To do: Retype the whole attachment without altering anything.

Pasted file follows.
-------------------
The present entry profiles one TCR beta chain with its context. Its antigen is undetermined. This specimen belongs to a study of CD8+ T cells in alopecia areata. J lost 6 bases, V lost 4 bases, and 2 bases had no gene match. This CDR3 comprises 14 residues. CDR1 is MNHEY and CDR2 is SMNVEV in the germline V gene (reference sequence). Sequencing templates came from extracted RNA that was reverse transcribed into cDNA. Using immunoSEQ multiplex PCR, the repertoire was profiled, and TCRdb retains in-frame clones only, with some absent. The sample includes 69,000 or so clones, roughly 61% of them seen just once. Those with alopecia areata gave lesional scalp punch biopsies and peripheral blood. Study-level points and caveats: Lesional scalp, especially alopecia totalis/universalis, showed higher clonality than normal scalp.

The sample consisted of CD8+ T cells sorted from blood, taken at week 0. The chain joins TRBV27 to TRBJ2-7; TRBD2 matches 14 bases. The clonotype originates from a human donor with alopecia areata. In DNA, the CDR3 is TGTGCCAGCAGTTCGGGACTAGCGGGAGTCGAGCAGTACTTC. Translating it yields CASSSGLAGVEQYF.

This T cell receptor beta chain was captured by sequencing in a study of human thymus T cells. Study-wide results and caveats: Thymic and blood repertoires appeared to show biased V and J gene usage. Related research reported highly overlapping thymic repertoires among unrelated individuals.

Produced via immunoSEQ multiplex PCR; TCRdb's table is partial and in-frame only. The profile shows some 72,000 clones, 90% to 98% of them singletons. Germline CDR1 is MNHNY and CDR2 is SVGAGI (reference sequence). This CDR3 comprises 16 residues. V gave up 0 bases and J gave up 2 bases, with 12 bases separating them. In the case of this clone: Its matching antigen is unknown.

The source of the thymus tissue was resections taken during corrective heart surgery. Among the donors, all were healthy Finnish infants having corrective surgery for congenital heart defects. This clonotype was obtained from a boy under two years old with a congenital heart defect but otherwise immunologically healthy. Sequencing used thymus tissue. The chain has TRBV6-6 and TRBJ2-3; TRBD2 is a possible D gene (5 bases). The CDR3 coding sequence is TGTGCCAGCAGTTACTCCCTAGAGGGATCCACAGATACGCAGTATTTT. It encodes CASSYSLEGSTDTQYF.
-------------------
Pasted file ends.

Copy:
The present entry profiles one TCR beta chain with its context. Its antigen is undetermined. This specimen belongs to a study of CD8+ T cells in alopecia areata. J lost 6 bases, V lost 4 bases, and 2 bases had no gene match. This CDR3 comprises 14 residues. CDR1 is MNHEY and CDR2 is SMNVEV in the germline V gene (reference sequence). Sequencing templates came from extracted RNA that was reverse transcribed into cDNA. Using immunoSEQ multiplex PCR, the repertoire was profiled, and TCRdb retains in-frame clones only, with some absent. The sample includes 69,000 or so clones, roughly 61% of them seen just once. Those with alopecia areata gave lesional scalp punch biopsies and peripheral blood. Study-level points and caveats: Lesional scalp, especially alopecia totalis/universalis, showed higher clonality than normal scalp.

The sample consisted of CD8+ T cells sorted from blood, taken at week 0. The chain joins TRBV27 to TRBJ2-7; TRBD2 matches 14 bases. The clonotype originates from a human donor with alopecia areata. In DNA, the CDR3 is TGTGCCAGCAGTTCGGGACTAGCGGGAGTCGAGCAGTACTTC. Translating it yields CASSSGLAGVEQYF.

This T cell receptor beta chain was captured by sequencing in a study of human thymus T cells. Study-wide results and caveats: Thymic and blood repertoires appeared to show biased V and J gene usage. Related research reported highly overlapping thymic repertoires among unrelated individuals.

Produced via immunoSEQ multiplex PCR; TCRdb's table is partial and in-frame only. The profile shows some 72,000 clones, 90% to 98% of them singletons. Germline CDR1 is MNHNY and CDR2 is SVGAGI (reference sequence). This CDR3 comprises 16 residues. V gave up 0 bases and J gave up 2 bases, with 12 bases separating them. In the case of this clone: Its matching antigen is unknown.

The source of the thymus tissue was resections taken during corrective heart surgery. Among the donors, all were healthy Finnish infants having corrective surgery for congenital heart defects. This clonotype was obtained from a boy under two years old with a congenital heart defect but otherwise immunologically healthy. Sequencing used thymus tissue. The chain has TRBV6-6 and TRBJ2-3; TRBD2 is a possible D gene (5 bases). The CDR3 coding sequence is TGTGCCAGCAGTTACTCCCTAGAGGGATCCACAGATACGCAGTATTTT. It encodes CASSYSLEGSTDTQYF.